DARREN CLARKE: No, everybody wanted him in everything. He was that good.

Q. But he was just with you?
DARREN CLARKE: No, I think he was in the Faldo one, as well. But you're not tied to whatever. It's just the next way of doing the same sort of thing that I do, trying to help the kids. That's what it's all about.

Q. Chubby was telling some of the boys the other day that you were thinking of enrolling in a Weight Watchers course next week. Is there any correlation between how well you play and how much --
DARREN CLARKE: Well, Chubby has always said that I play better fat, so I've been trying to -- I've obviously been adhering to that theory, and he has been going on with points and Weight Watchers and everything all week. And after having seen myself on television there and the highlights, I think he might have a point.

Q. You can't be unhappy with the way you played today, no matter how much you weigh?
DARREN CLARKE: No, not at all. If I would have been pretty big, and unfortunately that's the way I am.

Q. Has there ever been a correlation between how well you play and what you weigh that you've noticed?
DARREN CLARKE: No, I've played well both heavier than I am now and lighter than I am now, so there hasn't really been any correlation.

Q. You were at the Rory celebrations. Were there people there telling you, it's now your turn?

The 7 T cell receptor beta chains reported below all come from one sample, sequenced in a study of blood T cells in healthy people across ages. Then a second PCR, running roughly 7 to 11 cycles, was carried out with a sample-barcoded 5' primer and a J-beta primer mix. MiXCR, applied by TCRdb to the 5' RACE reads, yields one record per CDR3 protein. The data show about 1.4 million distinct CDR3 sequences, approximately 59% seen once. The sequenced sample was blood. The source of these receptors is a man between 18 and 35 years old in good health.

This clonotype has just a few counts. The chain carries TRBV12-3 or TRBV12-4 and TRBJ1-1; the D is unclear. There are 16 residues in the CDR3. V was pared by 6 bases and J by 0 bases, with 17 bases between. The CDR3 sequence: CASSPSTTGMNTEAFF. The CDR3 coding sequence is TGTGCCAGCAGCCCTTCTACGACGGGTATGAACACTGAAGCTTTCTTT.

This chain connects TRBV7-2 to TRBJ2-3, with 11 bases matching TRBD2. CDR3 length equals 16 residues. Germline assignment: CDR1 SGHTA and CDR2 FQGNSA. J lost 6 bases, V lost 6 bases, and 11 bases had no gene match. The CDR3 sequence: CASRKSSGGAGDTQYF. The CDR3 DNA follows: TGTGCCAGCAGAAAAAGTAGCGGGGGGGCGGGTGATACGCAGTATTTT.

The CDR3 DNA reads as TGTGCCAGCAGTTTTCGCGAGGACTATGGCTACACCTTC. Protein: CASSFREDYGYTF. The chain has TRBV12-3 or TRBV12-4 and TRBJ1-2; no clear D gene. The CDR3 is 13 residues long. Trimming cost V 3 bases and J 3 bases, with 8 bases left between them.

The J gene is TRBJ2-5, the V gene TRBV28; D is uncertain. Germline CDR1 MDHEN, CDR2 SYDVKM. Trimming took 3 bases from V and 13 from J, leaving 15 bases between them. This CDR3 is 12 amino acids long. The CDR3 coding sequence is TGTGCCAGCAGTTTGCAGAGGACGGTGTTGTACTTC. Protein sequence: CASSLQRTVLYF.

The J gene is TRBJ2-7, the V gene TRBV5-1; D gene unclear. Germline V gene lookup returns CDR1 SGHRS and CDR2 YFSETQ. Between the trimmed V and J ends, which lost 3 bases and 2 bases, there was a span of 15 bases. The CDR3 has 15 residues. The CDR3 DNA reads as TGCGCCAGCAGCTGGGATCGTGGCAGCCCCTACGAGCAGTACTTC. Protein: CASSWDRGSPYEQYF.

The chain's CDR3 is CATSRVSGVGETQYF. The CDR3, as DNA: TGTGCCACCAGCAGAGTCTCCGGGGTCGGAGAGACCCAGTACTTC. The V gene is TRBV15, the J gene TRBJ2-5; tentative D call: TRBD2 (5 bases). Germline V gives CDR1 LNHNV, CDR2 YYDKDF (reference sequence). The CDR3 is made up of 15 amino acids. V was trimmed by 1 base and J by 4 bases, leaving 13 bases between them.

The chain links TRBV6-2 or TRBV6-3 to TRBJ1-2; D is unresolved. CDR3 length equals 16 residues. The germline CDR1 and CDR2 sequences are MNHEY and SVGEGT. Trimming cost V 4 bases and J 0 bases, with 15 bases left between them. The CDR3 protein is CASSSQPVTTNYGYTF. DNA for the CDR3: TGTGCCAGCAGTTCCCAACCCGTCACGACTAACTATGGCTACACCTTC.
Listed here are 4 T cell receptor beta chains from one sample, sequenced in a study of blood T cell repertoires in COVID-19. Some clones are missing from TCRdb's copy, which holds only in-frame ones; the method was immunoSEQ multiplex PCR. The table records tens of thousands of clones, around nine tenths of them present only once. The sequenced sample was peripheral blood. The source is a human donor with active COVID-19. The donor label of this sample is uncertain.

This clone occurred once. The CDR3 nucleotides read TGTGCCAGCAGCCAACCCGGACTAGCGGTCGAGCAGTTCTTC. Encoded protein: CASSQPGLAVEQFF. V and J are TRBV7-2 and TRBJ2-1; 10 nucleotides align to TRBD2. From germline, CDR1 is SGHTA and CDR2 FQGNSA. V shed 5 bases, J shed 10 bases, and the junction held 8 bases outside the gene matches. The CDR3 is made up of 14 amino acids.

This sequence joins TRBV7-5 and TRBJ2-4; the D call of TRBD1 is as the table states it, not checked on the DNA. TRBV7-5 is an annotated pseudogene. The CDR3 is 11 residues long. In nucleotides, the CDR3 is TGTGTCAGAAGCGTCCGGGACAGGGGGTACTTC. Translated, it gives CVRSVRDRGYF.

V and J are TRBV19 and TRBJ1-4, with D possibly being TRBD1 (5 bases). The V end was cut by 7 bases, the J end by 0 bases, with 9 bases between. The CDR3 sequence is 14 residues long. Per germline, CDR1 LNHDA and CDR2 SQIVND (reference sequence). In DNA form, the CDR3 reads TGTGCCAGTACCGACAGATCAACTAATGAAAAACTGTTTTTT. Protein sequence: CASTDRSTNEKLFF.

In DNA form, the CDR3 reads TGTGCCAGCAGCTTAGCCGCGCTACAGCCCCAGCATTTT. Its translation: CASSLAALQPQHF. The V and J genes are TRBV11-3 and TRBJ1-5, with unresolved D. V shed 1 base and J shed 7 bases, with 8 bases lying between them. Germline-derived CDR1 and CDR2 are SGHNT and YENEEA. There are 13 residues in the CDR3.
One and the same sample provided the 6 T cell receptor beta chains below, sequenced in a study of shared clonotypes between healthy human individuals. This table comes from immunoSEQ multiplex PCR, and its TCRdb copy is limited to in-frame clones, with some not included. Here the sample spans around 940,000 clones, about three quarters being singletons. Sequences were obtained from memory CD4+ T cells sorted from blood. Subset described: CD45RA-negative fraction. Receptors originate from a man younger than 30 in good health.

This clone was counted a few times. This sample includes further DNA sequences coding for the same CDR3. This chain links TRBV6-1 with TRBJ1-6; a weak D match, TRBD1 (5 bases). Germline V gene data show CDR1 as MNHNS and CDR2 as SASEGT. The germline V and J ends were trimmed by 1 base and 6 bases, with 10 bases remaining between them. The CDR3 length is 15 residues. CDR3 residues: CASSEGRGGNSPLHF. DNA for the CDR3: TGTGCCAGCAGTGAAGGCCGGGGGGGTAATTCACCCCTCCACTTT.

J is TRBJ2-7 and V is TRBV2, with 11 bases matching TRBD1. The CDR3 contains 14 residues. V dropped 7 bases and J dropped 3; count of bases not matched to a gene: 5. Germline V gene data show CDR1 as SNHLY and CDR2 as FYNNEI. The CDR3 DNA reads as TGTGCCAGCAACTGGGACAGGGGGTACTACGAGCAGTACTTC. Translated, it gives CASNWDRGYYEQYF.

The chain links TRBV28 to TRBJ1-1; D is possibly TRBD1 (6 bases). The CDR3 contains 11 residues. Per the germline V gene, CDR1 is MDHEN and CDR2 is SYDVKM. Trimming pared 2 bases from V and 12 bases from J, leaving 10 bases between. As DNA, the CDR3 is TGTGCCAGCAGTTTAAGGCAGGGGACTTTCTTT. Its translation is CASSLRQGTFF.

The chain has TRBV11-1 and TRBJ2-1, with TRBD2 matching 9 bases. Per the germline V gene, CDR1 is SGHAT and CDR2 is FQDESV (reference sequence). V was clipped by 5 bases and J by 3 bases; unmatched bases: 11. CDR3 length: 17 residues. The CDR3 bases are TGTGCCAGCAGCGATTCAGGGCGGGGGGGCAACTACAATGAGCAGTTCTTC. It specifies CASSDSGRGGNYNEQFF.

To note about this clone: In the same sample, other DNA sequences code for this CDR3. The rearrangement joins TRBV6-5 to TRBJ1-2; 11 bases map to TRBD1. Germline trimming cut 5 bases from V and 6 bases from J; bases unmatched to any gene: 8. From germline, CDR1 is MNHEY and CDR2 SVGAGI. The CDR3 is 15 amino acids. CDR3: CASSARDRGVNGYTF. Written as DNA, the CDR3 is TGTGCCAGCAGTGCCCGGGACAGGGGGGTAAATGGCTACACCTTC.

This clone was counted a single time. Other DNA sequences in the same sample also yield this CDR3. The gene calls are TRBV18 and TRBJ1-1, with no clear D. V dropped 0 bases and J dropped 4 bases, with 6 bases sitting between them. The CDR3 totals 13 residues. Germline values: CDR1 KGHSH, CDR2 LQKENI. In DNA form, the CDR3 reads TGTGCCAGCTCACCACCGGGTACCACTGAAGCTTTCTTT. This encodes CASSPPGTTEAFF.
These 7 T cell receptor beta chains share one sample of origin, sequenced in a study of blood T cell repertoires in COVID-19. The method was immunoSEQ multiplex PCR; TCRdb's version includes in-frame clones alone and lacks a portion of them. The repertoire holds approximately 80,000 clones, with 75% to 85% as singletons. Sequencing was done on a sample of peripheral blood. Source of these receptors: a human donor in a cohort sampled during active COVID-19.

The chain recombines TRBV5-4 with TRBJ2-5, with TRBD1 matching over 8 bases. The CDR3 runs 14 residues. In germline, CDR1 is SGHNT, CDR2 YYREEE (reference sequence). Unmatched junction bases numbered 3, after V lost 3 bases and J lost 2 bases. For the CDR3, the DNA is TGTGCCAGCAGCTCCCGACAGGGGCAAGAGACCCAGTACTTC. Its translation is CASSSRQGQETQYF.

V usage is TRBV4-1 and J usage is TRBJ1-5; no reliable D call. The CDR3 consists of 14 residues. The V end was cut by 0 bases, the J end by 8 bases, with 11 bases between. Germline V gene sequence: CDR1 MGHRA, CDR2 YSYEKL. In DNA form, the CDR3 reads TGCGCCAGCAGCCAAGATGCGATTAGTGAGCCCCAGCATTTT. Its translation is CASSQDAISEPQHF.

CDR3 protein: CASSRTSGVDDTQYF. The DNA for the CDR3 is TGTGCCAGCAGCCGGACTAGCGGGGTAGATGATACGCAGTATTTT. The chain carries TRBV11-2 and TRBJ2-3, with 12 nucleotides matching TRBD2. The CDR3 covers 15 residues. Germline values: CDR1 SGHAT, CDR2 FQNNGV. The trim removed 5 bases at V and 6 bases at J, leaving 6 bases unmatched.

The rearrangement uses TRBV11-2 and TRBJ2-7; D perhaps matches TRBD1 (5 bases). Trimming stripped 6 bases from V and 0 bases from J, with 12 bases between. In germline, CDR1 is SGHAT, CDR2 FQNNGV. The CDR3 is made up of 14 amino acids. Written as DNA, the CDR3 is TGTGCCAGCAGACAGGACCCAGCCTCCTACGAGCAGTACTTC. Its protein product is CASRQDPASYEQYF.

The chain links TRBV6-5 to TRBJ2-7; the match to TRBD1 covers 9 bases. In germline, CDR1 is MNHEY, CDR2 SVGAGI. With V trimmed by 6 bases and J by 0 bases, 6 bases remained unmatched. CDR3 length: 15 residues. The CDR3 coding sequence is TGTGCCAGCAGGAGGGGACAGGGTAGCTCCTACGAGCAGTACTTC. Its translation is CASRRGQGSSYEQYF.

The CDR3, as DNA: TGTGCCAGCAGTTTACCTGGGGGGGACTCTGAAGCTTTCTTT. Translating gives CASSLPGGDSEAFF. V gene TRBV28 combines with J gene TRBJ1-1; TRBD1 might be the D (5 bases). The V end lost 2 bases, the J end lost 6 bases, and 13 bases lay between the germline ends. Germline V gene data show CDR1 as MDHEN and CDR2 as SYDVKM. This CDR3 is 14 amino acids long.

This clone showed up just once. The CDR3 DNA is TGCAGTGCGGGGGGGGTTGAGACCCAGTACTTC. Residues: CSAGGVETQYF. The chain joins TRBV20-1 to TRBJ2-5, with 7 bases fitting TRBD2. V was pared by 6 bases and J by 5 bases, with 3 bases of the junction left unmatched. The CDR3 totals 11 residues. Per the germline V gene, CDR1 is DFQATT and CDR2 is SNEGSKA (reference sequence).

DARREN CLARKE: Well, there was a lot of people there telling me it's been great that those two boys can do it, it's your turn now and blah, blah, blah, but it was such a big deal to have Rory winning on the back of G-Mac, as well. Everybody was over the moon with it. But there was certainly a feeling of them telling me to get my finger out, et cetera, et cetera.

Q. Were you jealous?
DARREN CLARKE: No. Absolutely not. Why would I be jealous? I'm more proud than jealous. No, definitely not jealous.

Q. Following up on the celebration thing for Rory, is it true that you skipped a tournament you were scheduled to play to stay home?

Q. Or had you already gotten to the site and went back?
DARREN CLARKE: No, I was due to fly out, go to Munich on the Monday, and because I was sitting watching on Sunday night and obviously watching Rory win, and I spoke to one of our top tournament promoters Marco Kaussler from BMW, I spoke to him directly Monday morning and told him why I was withdrawing, and he was very understanding.

Q. When you played that amazing Ryder Cup at The K Club and everything that went with that, because that was such a significant moment in your life, if you are in contention on Sunday, can anything be worse than you had to face on that occasion?
DARREN CLARKE: No, absolutely not. Nothing could be more difficult than that particular week. And we had a good result at the end of the week, so it wasn't too bad.

Q. So this is a breeze?
DARREN CLARKE: Well, I wouldn't say it's a breeze, but nothing would be more difficult than it was at The K Club.